“It’s always too late for sorries, but I appreciate the sentiment.”
British Author Neil Gaiman wrote that in The Ocean at the End of the Lane, a 2013 novel. And while “sorry” may not do much in some situations, it may have an impact on a patient who’s been injured by medical malpractice.
Medical malpractice or medical negligence happens when a physician, nurse, or other health care professional… or a hospital or other health care facility fails to care for someone in accordance with the accepted medical standards and the patient is injured, becomes ill, or a condition or illness becomes as a result of their actions.
After a medical error occurs, a physician has a decision to make. He or she can (i) disclose the error and apologize; or (ii) remain silent.
Usually, medical malpractice defense attorneys and insurance companies tell doctors to refrain from disclosing errors. But in the medical profession in the past 20 years or so, there has been some movement for transparency. Some healthcare organizations have done the following:
CRP programs are designed to make certain that full disclosure and apologies are given to patients after adverse event investigations. The motivating factors for these changes include:
The University of Michigan Health System’s disclosure program experienced a decrease in the number of malpractice claims, from an estimated monthly rate of 7.03 per 100,000 patients in 2001 (i.e., at the start of program implementation) to 4.52 per 100,000 patients in 2007 (i.e., at the end date of data collection).
They also saw a decreased average cost per lawsuit from $405,921 to $228,308, and an expedited claim resolution process in this time period.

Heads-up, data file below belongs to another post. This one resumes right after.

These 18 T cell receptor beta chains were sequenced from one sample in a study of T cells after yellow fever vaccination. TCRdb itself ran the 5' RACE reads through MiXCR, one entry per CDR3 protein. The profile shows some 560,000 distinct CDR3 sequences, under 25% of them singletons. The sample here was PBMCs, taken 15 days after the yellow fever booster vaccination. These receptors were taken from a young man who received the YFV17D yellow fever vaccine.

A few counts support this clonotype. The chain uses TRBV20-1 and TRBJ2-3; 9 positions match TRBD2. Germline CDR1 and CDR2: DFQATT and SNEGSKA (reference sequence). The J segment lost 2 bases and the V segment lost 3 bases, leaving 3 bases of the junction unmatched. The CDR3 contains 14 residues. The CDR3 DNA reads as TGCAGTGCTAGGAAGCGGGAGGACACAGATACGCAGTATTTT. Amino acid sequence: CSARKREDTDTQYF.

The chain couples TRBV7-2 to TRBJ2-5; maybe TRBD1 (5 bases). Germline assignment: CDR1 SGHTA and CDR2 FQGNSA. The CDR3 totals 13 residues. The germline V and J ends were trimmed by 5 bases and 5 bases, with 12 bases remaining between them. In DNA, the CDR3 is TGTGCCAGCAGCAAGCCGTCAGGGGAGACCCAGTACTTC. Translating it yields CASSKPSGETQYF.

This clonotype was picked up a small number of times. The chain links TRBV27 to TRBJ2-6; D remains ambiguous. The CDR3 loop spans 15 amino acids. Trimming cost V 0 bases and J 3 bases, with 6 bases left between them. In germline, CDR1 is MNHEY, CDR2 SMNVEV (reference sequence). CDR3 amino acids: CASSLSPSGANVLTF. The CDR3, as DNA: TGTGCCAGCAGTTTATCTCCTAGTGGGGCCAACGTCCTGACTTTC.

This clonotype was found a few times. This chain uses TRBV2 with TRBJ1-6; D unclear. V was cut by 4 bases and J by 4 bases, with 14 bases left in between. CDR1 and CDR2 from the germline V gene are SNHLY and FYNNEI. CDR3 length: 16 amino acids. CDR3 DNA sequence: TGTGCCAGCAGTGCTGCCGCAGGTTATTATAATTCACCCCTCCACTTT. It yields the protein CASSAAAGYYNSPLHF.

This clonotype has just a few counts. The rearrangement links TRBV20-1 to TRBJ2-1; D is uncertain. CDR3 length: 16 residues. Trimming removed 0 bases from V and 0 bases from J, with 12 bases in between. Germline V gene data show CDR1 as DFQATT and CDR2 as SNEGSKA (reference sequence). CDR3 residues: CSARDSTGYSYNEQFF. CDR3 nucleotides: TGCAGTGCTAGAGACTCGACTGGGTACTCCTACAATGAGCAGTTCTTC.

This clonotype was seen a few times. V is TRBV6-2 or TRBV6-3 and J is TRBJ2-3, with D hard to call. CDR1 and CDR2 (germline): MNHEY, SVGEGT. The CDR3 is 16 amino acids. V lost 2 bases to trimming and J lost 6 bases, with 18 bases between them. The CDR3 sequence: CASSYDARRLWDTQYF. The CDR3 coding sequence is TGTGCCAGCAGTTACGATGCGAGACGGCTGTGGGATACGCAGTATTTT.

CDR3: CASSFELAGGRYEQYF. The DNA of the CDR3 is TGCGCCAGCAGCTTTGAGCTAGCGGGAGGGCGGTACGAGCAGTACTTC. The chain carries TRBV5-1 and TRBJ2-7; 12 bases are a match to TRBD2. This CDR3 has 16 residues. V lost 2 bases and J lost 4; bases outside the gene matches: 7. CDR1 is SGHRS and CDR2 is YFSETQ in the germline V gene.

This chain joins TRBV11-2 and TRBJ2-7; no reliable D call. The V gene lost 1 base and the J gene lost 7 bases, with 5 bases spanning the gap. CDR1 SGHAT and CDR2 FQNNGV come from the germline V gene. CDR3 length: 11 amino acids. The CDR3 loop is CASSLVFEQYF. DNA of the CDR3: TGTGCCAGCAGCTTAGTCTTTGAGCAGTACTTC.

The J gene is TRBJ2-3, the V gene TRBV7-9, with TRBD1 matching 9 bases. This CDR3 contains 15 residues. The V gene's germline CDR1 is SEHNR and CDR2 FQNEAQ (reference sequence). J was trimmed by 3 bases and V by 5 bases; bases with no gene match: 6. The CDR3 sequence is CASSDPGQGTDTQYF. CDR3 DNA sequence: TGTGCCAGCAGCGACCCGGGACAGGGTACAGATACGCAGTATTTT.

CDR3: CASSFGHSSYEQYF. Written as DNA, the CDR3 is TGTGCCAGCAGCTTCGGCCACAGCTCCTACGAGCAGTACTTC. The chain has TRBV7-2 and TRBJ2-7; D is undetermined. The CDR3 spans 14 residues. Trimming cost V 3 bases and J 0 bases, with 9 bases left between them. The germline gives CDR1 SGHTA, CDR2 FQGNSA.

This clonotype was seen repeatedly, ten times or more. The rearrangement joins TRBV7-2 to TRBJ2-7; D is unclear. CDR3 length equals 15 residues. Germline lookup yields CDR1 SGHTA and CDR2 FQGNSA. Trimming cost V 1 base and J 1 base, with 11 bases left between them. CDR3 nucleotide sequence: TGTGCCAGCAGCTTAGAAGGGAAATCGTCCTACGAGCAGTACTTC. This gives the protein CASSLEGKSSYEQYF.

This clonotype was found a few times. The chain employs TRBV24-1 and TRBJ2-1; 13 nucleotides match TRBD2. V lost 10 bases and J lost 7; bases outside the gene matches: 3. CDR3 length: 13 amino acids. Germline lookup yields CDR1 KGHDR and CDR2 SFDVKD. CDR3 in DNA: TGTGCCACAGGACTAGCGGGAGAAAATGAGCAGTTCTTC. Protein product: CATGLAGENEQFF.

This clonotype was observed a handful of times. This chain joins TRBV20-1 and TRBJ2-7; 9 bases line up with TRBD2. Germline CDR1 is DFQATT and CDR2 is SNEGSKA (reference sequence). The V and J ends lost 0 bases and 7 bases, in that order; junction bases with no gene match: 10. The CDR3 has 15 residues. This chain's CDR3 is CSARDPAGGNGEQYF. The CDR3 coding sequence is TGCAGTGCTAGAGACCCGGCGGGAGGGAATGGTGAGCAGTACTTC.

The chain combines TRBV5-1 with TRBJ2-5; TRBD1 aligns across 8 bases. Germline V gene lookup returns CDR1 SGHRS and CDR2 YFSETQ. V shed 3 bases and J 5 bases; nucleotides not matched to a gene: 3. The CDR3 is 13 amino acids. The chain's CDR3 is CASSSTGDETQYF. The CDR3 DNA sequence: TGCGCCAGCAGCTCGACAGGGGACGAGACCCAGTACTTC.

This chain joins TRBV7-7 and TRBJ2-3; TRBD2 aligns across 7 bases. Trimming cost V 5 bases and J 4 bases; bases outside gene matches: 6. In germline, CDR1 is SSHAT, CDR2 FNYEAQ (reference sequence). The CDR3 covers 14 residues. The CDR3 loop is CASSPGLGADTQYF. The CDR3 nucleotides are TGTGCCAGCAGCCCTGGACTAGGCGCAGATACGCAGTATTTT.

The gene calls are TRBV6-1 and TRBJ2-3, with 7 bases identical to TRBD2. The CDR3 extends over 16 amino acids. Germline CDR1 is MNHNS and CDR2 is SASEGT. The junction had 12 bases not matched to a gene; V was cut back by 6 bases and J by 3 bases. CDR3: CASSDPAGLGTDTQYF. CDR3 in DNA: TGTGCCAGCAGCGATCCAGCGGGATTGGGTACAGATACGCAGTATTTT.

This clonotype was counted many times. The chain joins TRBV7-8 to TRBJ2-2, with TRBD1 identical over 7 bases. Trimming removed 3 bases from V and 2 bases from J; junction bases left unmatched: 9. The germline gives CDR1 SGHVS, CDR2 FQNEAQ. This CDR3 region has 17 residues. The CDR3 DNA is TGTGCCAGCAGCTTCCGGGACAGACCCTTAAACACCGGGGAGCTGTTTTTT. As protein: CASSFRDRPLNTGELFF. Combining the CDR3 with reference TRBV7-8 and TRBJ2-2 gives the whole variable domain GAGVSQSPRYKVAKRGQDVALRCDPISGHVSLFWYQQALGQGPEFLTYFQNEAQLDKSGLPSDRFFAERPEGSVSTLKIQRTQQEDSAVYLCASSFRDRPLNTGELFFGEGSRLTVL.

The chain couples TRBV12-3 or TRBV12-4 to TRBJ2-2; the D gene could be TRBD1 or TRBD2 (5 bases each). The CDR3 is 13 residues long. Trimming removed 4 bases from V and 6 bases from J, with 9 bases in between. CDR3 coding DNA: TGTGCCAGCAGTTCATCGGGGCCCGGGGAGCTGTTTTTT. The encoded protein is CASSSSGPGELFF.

The American Medical Association Code of Medical Ethics, which sets forth standards of professional conduct, says that when a patient suffers significant medical complications that may have resulted from the doctor’s mistake or judgment, he or she is ethically mandated to disclose all the facts required to ensure the patient’s understanding of what has happened.
The guidelines go on to say that a healthcare professional’s concern about legal liability that might result from full disclosure shouldn’t impact his or her decision to speak candidly and truthfully with a patient.
Michigan’s “I’m Sorry” bill was signed into law in April of 2011. Our apology law states that the apology itself or any other expression of sympathy or compassion may not be used as an admission of liability. As a result, if a doctor says he or she is sorry for a patient’s pain or suffering, it can’t be used as evidence in a medical malpractice lawsuit. However, Michigan’s apology law does not apply to any statement that would concern culpability or fault.
Many healthcare providers, such as the University of Michigan Health System, the Michigan State Medical Society, and the Michigan Health and Hospital Association came out in support of the law when it was being considered in the state legislature.
A doctor’s apology does not fix the mistake he or she made. Compensation may not reverse the damage that has been done; however, it may at least defray the expenses a patient and his or her family has incurred as a result of the physician’s error.
Remember that Michigan patients have two years from the date of the medical mistake to start a medical malpractice or negligence action, or within six months of discovering the issue.
An experienced Michigan medical negligence attorney should always be consulted to review a doctor’s apology and any offer of compensation.
If you or someone you know has recently suffered an injury that may be medical negligence resulting in injury or death, speak with an experienced and knowledgeable medical negligence attorney immediately to protect your interests or those of your loved one.
Buchanan Firm has medical professionals who are available to immediately investigate your claim to determine if the deviation was caused by medical negligence.
Our firm proudly serves people all across Michigan, including major cities like Grand Rapids, Muskegon, Detroit, Lansing, Holland, St. Joe, and Ann Arbor, and rural towns such as Lowell, Ada, Fremont, Newaygo, Grand Haven, Rockford, and Cedar Springs. We will meet you after hours, at home or in the hospital to accommodate